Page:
Indiana Supreme Court Affirms Ambiguity, Unenforceability Of Pollution Exclusion In CGL Policies

Author:Mr Charles Denton and John P. Fischer
Profession:Barnes & Thornburg

In State Auto Mutual Ins. Co. v. Flexdar, Inc., No. 49S02-1104-PL-199, ___ N.E.2d ___ (Ind. Mar. 22, 2012), the Indiana Supreme Court last week affirmed longstanding Indiana precedent holding that the standard "pollution exclusion" typically appearing in commercial general liability ("CGL") policies issued from approximately 1985 to 2005 is ambiguous and unenforceable as to most, if not all, types of environmental liabilities. This longstanding principle of Indiana law has been under assault in Indiana courts in recent years by insurers seeking to overturn this precedent.

The Indiana Supreme Court's opinion in Flexdar provides added security to policyholders whose policies are governed by Indiana law that their historical CGL coverage may be available to cover costs associated with government-mandated cleanups, as well as private party lawsuits alleging bodily injury or property damage arising from environmental conditions. Policyholders who are either based in Indiana or who have substantial Indiana operations stand to potentially benefit from this Indiana Supreme Court ruling. It is important to note, however, that while the ruling means that coverage for environmental liabilities is not automatically excluded, coverage also is not automatically guaranteed as a result of this ruling. As always, all pertinent policy provisions and considerations must be evaluated to assess their impact on the availability of coverage in each particular matter.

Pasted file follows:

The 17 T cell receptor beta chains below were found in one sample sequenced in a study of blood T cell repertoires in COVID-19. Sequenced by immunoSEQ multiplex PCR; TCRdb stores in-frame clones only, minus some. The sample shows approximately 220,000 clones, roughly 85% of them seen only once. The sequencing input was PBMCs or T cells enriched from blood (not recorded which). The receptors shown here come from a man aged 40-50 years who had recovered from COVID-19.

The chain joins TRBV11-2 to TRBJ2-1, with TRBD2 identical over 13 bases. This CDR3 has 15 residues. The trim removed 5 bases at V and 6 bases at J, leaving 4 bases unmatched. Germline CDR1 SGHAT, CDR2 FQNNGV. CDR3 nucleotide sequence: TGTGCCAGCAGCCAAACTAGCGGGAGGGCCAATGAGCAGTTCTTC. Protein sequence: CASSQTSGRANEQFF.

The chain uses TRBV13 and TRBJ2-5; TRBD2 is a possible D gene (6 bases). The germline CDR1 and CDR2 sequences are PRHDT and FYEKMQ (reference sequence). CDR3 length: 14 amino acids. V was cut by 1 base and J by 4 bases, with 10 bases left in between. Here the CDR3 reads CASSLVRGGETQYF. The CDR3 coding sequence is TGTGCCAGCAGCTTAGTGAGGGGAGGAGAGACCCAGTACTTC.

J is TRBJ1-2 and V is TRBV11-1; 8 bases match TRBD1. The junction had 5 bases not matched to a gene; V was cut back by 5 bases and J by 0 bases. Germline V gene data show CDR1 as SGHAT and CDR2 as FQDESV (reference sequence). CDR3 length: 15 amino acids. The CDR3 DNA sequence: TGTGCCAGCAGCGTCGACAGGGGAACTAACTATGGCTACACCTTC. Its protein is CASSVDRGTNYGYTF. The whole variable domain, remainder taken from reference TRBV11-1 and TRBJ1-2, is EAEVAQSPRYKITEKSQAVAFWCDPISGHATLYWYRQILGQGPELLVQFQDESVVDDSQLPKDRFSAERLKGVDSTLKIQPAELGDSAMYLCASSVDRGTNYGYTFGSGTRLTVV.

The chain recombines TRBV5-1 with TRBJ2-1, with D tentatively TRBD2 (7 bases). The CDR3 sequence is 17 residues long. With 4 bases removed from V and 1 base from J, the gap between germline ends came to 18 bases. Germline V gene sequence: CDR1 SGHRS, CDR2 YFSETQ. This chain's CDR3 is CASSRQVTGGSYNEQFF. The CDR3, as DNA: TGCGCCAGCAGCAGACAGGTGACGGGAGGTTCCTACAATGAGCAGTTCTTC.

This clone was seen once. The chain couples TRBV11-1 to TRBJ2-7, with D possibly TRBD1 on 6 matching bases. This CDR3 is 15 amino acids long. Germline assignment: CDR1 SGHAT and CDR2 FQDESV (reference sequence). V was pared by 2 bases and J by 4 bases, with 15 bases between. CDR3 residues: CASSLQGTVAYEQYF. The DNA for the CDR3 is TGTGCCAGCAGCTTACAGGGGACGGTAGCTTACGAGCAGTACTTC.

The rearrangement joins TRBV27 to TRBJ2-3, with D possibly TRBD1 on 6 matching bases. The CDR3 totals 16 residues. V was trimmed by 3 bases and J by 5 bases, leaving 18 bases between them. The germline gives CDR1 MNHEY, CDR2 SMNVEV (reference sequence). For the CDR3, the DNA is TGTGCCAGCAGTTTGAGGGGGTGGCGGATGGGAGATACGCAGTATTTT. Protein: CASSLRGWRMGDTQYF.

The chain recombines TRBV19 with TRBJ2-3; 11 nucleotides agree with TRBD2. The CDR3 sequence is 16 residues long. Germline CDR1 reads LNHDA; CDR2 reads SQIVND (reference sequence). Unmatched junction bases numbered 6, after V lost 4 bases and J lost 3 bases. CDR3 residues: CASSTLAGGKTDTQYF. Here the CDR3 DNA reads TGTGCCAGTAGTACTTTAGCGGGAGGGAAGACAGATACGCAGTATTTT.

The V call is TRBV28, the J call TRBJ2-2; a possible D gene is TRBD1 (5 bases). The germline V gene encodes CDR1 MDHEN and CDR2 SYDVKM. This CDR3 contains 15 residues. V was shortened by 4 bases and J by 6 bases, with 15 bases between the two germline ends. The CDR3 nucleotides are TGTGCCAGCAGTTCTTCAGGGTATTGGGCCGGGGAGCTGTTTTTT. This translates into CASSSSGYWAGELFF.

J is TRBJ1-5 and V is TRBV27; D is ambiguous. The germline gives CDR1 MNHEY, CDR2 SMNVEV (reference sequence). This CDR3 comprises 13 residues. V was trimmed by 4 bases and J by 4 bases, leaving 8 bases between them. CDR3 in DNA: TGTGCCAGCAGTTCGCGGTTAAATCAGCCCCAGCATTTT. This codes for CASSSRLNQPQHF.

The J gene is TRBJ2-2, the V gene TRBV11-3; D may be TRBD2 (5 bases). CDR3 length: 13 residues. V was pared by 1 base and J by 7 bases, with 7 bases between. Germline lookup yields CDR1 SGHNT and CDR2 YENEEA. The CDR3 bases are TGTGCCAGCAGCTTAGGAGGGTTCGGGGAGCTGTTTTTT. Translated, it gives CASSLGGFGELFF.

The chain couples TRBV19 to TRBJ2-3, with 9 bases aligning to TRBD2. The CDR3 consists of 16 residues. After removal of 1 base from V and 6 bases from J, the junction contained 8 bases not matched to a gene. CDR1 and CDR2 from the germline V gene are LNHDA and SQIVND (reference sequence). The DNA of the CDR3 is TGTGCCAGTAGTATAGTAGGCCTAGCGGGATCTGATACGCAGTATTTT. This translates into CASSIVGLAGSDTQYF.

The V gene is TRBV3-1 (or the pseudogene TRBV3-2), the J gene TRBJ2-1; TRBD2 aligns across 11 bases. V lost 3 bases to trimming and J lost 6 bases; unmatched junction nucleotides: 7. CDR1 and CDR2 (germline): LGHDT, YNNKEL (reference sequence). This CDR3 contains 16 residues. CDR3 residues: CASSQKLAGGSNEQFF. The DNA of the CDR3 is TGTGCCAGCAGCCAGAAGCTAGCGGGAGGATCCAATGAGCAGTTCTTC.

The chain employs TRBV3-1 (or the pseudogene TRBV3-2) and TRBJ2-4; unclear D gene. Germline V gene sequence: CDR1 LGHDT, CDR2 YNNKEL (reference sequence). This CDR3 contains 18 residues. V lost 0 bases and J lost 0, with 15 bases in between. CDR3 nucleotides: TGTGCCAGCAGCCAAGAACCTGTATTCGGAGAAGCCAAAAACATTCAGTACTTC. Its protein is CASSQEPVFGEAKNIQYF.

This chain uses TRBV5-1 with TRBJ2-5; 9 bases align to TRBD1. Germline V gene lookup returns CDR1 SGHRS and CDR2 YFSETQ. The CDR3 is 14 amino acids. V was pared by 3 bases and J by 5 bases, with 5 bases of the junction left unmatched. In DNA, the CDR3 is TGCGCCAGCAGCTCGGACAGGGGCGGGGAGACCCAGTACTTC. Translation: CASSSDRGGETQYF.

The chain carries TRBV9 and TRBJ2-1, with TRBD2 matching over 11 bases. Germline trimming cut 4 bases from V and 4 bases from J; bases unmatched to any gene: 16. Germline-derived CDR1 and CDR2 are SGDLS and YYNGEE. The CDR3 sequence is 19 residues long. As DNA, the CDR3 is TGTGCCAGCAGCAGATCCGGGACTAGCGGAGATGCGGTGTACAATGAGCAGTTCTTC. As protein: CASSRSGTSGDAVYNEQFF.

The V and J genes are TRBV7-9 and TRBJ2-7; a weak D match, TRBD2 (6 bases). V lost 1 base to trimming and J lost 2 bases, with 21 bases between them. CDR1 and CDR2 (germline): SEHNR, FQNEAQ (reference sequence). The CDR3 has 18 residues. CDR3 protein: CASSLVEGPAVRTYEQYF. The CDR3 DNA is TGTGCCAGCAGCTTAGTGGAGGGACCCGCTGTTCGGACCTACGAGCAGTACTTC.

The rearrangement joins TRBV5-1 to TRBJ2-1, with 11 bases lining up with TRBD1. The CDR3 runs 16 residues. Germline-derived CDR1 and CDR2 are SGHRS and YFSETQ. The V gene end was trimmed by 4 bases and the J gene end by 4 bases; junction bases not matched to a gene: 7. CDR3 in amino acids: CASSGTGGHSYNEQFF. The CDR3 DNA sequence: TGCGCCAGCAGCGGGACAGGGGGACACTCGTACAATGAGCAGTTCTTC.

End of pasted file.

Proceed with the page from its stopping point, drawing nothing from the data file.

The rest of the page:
In Flexdar, the Indiana Department of Environmental Management ("IDEM") demanded that Flexdar, an Indianapolis-based rubber stamp and printing plate manufacturer, clean up trichloroethylene (a chemical solvent commonly known as "TCE") that was found in soil and groundwater at Flexdar's manufacturing site. Flexdar sought insurance coverage from its liability insurer, State Auto, for the legal, investigative, and remediation costs of complying with IDEM's demand. State Auto then sued Flexdar, seeking a court determination that the "pollution exclusions" in its policies from 1997 to 2002 absolved it of any obligation to provide coverage to Flexdar for IDEM's demand. The State Auto policies contained not only the standard CGL "pollution exclusion," but also an Indiana-specific endorsement stating that the exclusion "applies whether or not such irritant or contaminant has any function in your business, operations, premises, site or location."

The Indiana Supreme Court succinctly summarized...

To continue reading